He doesn’t really see much risk in the functional logic at that level, so he tends not to write many unit tests in that situation. If it works, it works, and if it doesn’t work, it’s not going to work. There’s not a whole lot complexity at that level.

There is complexity, however at an integration level: “Can my app talk to my database?” and, “Am I writing queries correctly?” Todd will write some integration tests around that. “Am I presenting a user interface that makes sense?” He’ll write some system tests around that.

Depending on the app, he might have completely inverted the Pyramid. He may have ten system tests, five integration tests, and one unit test for the one actual, interesting piece of logic he had in an app, which totally messes with that metaphor of a “pyramid.”


Scales, not Pyramids

Todd firmly believes we should think scales instead of pyramids when it comes to software development testing. Rather than prescribing how many of one kind of test you should have over another, you should look at, say, “What kind of risks exist in my system? How can my system break?” and build up the testing coverage that you need in each of those areas to address the risks of the system. Software development and testing are really all about risk.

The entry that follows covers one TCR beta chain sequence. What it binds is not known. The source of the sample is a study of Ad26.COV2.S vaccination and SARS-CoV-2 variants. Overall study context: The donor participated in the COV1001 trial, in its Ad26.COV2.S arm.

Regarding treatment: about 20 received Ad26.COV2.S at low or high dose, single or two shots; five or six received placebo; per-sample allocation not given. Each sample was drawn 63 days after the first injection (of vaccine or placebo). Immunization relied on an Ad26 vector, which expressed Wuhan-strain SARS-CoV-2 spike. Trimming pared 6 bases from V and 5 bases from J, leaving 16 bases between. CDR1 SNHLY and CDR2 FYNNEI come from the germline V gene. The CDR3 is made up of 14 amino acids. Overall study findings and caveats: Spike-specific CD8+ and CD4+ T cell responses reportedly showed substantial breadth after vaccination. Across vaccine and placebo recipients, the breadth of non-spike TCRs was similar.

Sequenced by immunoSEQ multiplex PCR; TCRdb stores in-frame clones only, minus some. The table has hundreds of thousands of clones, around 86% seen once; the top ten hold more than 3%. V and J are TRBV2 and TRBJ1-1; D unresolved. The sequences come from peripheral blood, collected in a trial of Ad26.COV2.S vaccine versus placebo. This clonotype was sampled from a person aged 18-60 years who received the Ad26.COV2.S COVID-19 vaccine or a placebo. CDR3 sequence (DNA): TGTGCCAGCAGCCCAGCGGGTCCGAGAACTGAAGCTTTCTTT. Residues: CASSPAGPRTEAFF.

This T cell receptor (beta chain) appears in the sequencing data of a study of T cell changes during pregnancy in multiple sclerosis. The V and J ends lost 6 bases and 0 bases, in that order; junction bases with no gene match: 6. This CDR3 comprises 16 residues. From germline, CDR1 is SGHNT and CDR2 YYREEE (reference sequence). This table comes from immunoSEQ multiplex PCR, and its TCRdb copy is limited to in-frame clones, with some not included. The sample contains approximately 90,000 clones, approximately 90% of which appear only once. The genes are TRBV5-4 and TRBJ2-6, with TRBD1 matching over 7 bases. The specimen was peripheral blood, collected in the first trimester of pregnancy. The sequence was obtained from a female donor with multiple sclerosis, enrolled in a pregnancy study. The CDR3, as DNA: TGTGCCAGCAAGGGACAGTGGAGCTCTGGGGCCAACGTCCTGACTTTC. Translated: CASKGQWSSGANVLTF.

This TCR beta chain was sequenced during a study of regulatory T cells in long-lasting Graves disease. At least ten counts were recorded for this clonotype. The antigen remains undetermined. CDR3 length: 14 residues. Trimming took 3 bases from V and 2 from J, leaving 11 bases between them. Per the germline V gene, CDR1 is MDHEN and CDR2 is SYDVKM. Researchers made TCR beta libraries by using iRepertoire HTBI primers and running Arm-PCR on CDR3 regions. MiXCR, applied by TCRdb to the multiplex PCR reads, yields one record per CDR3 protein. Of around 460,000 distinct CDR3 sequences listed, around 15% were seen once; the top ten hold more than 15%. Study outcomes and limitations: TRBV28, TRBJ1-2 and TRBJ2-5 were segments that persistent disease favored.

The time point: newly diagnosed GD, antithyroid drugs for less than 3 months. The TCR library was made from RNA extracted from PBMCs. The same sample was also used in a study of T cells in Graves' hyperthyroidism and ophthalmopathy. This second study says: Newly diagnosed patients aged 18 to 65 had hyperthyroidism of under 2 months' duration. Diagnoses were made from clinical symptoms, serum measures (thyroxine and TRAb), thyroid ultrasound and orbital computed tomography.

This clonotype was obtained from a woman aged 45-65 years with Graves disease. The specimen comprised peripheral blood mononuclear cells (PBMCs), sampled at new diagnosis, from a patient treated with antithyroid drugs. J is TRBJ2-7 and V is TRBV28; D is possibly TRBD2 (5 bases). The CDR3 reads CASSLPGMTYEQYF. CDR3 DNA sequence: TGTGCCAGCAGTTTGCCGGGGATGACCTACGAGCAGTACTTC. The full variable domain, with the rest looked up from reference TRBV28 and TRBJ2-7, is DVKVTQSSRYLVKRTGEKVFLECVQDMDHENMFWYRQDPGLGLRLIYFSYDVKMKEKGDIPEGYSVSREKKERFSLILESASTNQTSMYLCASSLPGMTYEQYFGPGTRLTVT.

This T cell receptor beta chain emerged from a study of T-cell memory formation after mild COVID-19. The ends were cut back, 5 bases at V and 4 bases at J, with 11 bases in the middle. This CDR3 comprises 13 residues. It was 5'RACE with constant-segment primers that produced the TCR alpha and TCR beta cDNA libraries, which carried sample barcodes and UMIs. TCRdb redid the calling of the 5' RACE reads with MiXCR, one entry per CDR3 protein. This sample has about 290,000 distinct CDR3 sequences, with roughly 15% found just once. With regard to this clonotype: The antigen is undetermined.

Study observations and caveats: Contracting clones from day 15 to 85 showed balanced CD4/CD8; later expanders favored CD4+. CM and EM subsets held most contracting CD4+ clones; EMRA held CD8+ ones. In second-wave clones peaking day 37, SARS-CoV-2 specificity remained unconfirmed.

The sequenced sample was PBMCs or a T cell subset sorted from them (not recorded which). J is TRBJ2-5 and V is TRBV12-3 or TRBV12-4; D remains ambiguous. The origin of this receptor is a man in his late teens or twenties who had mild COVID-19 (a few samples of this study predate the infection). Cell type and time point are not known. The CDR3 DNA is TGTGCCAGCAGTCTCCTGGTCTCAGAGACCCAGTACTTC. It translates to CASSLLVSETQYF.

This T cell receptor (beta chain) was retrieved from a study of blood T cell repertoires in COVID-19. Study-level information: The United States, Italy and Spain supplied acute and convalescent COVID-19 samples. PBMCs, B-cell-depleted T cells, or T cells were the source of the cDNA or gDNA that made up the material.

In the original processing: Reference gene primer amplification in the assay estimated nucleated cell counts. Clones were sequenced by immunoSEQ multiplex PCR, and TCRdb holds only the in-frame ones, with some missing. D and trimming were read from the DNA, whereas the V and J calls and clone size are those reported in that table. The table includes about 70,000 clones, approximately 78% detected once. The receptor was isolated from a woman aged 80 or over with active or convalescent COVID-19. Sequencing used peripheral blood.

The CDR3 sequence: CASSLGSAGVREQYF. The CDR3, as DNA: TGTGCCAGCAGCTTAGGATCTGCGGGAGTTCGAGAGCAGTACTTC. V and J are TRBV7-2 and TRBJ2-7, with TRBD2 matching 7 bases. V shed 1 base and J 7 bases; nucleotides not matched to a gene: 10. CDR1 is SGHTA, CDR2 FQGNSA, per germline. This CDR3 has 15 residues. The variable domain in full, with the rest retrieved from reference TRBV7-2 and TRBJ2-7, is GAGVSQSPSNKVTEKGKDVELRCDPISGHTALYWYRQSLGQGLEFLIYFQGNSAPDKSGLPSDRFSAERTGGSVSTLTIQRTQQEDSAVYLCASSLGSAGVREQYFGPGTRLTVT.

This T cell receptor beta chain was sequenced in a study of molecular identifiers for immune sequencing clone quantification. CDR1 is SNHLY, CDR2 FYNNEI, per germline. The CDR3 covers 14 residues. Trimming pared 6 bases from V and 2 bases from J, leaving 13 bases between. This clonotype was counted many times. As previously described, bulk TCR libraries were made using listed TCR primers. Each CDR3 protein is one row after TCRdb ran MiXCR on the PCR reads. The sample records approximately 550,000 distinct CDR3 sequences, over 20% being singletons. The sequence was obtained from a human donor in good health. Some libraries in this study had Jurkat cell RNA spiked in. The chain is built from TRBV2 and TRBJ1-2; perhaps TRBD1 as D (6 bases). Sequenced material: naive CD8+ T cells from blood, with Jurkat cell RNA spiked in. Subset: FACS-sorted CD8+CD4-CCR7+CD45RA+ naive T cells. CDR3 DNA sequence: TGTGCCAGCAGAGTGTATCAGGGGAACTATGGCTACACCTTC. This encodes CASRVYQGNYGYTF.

What is Software Risk?

As Matt Heusser from Test Talks Episode 61 explains it,

“We can look at the risk of building the wrong thing that is not going to be fit for use. That’s product risk.
We can look at the risks that are injected from theory that we learned from a book, and then try to implement that process on our teams only to find that it doesn’t really work for us, and that’s process risk. Of course, there’s a software buggy risk.”

[tweet_box design=”box_3″]The Heuristic Test Strategy Model has a half-dozen different ways to look at all the risks on a project~ [/tweet_box]

It all about Risk

So how does risk fit into our testing efforts? Matt recommends using the Heuristic Test Strategy Model, which has a half-dozen different ways to look at all the risks in a project.

If you go through all the risks on the project in a systematic way, you identify which risks you want to do something about. You figure out the kinds of different ways you can address those risks, and you stand that up against the consequences. If those things break, you sort that, and you go through it until you run through the amount of time you’re willing to invest.